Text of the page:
IAS Gyan

Daily News Analysis

World’s wildlife population down by 68% since 1970

14th September, 2020 Environment

Context: The WWF’s Living Planet Report 2020, released.

More about news:

  • The WWF’s Living Planet Report 2020, has found that there has been a reduction of 68 per cent in the global wildlife population between 1970 and 2016.
    • The Living Planet Report is published every two years by the World Wide Fund for Nature since 1998.
    • The Living Planet Report is the world's leading, science-based analysis, on the health of our planet and the impact of human activity.
    • The World Wide Fund for Nature (WWF) is an international non-governmental organization founded in 1961 that works in the field of wilderness preservation and the reduction of human impact on the environment.
  • The report also found that 75 per cent of the Earth’s ice-free land surface has already been significantly altered, most of the oceans are polluted, and more than 85% of the area of wetlands has been lost during this period.
  • The most important direct driver of biodiversity loss in the last several decades has been land-use change, primarily the conversion of pristine habitats into agricultural systems, while much of the oceans have been overfished. Other factors leading to biodiversity loss include species overexploitation (like overfishing), invasive species and diseases, as well as pollution and climate change.
  • The largest wildlife population loss, according to the Living Planet Index, has been in Latin America at an alarming 94 per cent.

INDIA’s performance:

  • India, a “megadiverse country” with over 45,000 species of plants in only 2.4 per cent of the world’s land area, has already lost six plant species to extinction, according to the IUCN Red List.
  • The report further finds that India has lost nearly one-third of its natural wetlands to urbanisation, agricultural expansion and pollution over the last four decades and WWF India’s report on Water Stewardship for Industries revealed that 14 out of 20 river basins in India are already water stressed and will be moving to extreme water scarcity by 2050.
  • “The report indicates health of the soil is declining and we are losing the topsoil, including in India, at an alarming rate,”
  • In India, adequate data, on different aspects regarding plant and animal species and their habitats, are simply not available. In the absence of this data, it also becomes more difficult to identify a problem and envisage a solution.

Reference: https://indianexpress.com/article/world/worlds-wildlife-population-down-by-68-since-1970-6589791/

Krishna-Godavari (KG) basin, an excellent source of fuel methane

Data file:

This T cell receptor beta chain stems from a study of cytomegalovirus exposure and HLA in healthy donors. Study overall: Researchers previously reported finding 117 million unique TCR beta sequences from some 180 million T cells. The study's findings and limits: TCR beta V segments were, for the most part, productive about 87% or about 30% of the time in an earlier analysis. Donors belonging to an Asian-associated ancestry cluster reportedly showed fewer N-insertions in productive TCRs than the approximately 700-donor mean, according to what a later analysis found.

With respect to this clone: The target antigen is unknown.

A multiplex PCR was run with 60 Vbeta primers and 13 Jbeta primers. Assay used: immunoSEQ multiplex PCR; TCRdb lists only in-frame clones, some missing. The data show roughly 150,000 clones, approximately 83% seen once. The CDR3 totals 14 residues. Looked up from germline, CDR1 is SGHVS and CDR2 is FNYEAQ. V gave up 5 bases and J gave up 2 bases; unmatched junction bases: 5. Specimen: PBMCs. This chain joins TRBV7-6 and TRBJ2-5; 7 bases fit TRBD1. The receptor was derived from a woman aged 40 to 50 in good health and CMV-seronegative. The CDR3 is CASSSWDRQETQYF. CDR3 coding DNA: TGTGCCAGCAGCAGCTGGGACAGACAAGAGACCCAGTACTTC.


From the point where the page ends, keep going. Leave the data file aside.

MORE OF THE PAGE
Context: Methane hydrate deposits in this basin are a rich source that will ensure adequate supplies of methane, a natural gas


  • Study using molecular and culturing techniques revealed maximum methanogenic diversity in the KG basin, which is one of the prominent reasons to confirm it to be the extreme source of biogenic methane in comparison to the Andaman and Mahanadi basins
  • As the world runs out of fossil fuels and looks out for alternate sources of clean energy, there is good news from the Krishna-Godavari (KG) basin.
  • The methane hydrate deposit in this basin is a rich source that will ensure adequate supplies of methane, a natural gas.
  • Even the lowest estimate of methane present in the methane hydrates in KG Basin is twice that of all fossil fuel reserves available worldwide.
  • The methane hydrate deposits are located in the Krishna-Godavari (KG) basin are of biogenic origin.


  • It is a clean and economical fuel.
  • It is estimated that one cubic meter of methane hydrate contains 160-180 cubic meters of methane.
  • Methane hydrate is formed when hydrogen-bonded water and methane gas come into contact at high pressures and low temperatures in oceans.

Krishna-Godavari (KG) basin

  • It is an excellent source of fuel methane.
  • Methane hydrate deposits in this basin are a rich source that will ensure adequate supplies of methane, a natural gas.
  • The basin is home to olive ridley sea turtle, a vulnerable species
  • Extensive deltaic plain formed by two large East Coast Rivers, Krishna and Godavari in the state of Andhra Pradesh and the adjoining areas of Bay of Bengal in which these rivers discharge their water is known as Krishna Godavari Basin.